• 1961

    "A Gulf Islands Patchwork" is published by the B.C. Historical Association. It contains the memoirs of early island residents.

  • 1961

    Thomas Ralph Smith becomes the Postmaster at Hope Bay, and Walter F. Cunliffe becomes the Postmaster at Port Washington.

  • 1960

    The B.C. Toll Authority is formed by the provincial government to handle ferry service in BC. The name is later changed to B.C. Ferries Corp., a Crown corporation.

  • 1959

    The fish reduction plant at Shingle Bay is completely destroyed by fire. Remnants of dock pilings remain at the site to this day.

  • 1959

    After receiving his pilot licence with 30 hours of flying time, Earl Hastings lands his 1948 Stinson high-winged 'tail dagger' plane on Pender Island, on a rough strip in a field on the Webber property where the Community Hall is now. He later improves the landing striping with the help of Ernie Shoals, but after a near disastrous landing there the same year, Earl buys the land south of Liberto Road from Nick Liberto. He clears it of trees and grades an airstrip which makes for safer landings.

    Years later, Earl's hanger was home to a 1941 open cockpit WACO biplane owned by Bob George, former Hope Bay store proprietor turned cattle rancher. The plane was built in the US as a trainer for fledgling pilots and it also saw duty as a crop duster before Bob purchased it in 1973. It had a McCauley solid steel prop and a 220hp Continental engine. During its life, the plane saw some near misses. Bob once landed upside down in Chehalis, Washington. A second near miss happened as the Georges were returning from a pleasant picnic on the beach at Flores Island. And while flying over Ladner once, a 9 inch piece of the aluminum prop cracked off. A few scratches and scuffs later, both Bob and his beloved WACO survived. (Note: This information was sourced from a conversation with Earl Hastings in 1999. Earl owned land formerly owned by Hugh Hamilton and the Brackett family at Port Browning. The airstrip Earl cleared is now being used for agricultural purposes by new owners. However, the heli-pad at the east end of the former airstrip is still being used for medical emergencies.)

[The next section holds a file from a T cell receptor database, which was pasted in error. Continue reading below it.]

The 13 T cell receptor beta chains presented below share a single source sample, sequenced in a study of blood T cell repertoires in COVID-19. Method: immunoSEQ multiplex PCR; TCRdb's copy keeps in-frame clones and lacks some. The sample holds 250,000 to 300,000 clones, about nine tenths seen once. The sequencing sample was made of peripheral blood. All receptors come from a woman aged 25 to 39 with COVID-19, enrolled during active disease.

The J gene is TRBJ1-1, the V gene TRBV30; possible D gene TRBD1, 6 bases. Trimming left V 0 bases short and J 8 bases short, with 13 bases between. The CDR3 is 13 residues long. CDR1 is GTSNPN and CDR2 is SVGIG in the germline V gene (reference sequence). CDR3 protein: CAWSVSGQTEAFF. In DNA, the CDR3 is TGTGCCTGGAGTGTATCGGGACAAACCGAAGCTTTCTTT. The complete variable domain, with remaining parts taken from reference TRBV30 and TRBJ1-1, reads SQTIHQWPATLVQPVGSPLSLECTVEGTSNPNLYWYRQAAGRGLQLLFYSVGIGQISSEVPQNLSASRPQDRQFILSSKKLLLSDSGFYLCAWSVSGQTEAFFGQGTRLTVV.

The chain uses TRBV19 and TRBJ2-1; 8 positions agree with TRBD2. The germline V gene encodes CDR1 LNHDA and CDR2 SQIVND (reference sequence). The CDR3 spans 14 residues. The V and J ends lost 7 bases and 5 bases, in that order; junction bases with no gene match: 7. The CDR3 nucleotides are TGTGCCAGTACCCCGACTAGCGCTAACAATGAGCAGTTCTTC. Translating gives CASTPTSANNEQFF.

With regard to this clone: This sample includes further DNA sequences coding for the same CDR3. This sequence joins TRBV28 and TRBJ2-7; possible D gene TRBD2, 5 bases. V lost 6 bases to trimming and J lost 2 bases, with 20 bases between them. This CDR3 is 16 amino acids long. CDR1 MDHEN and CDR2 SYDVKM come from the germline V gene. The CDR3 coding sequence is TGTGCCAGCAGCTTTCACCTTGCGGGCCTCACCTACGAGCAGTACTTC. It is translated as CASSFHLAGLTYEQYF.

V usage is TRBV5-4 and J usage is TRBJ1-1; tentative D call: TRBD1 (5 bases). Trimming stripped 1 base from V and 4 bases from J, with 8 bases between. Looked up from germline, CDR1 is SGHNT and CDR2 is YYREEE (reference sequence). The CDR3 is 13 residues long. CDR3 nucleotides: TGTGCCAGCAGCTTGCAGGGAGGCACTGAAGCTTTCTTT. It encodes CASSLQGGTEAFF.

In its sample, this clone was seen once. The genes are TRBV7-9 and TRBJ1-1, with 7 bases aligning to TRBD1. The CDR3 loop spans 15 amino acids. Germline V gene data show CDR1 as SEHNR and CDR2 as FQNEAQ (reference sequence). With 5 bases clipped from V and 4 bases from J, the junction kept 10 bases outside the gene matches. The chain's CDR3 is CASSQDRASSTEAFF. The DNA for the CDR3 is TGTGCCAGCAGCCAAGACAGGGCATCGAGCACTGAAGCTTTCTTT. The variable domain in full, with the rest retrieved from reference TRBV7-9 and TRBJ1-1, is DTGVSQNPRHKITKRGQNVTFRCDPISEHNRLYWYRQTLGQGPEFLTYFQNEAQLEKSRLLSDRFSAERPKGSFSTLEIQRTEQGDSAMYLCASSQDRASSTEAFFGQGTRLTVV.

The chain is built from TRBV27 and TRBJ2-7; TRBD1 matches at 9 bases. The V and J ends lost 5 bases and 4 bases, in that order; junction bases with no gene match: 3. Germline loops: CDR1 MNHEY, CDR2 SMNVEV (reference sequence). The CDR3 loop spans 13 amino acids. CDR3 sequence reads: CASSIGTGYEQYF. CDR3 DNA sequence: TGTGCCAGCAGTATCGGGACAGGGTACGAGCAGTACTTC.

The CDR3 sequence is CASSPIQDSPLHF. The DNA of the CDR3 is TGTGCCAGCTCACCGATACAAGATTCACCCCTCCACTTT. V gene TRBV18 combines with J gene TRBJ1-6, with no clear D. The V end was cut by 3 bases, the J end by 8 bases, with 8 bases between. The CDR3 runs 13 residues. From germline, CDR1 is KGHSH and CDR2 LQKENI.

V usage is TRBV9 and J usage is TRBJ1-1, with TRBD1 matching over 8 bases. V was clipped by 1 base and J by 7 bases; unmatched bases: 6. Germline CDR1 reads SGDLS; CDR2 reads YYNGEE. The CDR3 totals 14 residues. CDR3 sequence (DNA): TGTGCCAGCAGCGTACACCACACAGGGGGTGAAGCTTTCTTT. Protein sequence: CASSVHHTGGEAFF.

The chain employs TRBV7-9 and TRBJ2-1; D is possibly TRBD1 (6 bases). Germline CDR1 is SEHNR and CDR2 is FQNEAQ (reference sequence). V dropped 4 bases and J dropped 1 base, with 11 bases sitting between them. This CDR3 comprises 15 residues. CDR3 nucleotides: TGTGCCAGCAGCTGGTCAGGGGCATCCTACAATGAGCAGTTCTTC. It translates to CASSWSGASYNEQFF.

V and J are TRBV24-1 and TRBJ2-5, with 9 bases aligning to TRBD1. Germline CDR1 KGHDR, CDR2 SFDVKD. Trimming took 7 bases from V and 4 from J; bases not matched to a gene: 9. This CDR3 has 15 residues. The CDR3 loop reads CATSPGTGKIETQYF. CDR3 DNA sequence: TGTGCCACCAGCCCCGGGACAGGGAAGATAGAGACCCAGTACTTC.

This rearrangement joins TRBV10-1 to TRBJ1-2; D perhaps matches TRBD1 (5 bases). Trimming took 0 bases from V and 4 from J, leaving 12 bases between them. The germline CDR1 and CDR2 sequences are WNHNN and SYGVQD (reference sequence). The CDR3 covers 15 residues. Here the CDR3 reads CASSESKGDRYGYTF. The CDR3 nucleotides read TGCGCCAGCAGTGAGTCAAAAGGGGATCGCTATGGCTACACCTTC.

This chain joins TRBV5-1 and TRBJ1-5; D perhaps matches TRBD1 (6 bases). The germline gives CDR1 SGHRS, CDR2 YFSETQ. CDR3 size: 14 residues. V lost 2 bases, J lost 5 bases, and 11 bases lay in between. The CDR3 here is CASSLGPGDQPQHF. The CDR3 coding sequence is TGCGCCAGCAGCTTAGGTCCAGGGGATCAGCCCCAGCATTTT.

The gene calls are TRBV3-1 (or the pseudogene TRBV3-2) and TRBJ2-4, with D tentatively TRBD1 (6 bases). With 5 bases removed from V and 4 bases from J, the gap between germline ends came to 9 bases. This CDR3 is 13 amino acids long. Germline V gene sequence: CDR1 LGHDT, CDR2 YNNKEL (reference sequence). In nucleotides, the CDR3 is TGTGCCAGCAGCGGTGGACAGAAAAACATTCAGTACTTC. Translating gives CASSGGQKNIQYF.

• 1958

    Electricity is established more generally on North Pender Island.

  • 1958

    The Knolls

    The Alexander Hamilton house, 'The Knolls', is dismantled. It was built in 1900 at Port Browning.

  • 1958

    Portland Island is gifted to Princess Margaret during one of her royal visits.

  • 1958

    Premier W.A.C. Bennett announces on July 18 that the British Columbia Ferry Authority will take over the mandate of providing passenger and car ferry service in BC.

  • 1958

    A patchwork quilt is raffled off to raise money for publishing "A Gulf Islands Patchwork", a book of memoirs of early island residents. The raffled quilt is subsequently gifted to the Pender Islands Museum Society in 1991.

  • 1957/1958

    The first professional archeological excavation is carried out at the canal by the BC Provincial Museum. They sink two test pits on the principal middens north and south of the bridge.

  • 1956

    In 1955 or 1956, Percy Corbett, son of R.S.W. Corbett, retires from operating the Hope Bay Store and sells it to Ralph Smith and Norm Miller after 50 years of Corbett operation. Percy remains Postmaster until 1961.

  • 1956

    Lyall Brackett, the Brackett's youngest son, starts to tear down the Alexander and Margaret Brackett pioneer house.

  • 1956

    The ship 'Cy Peck', once called the Island Princess, is converted to carry motor cars.

  • 1956

    Cecily Reynolds unearths a cannon ball, most likely fired from a smooth barrelled 68 pounder cannon of the Royal Navy sometime in the last half of the 19th century. The cannon ball is on display at the Museum.

  • 1955

    The BC government subsidizes ferry service.

  • 1955

    Canal Road is completed and the bridge over the canal is officially opened on June 1st by Minister of Highways Phil Gaglardi.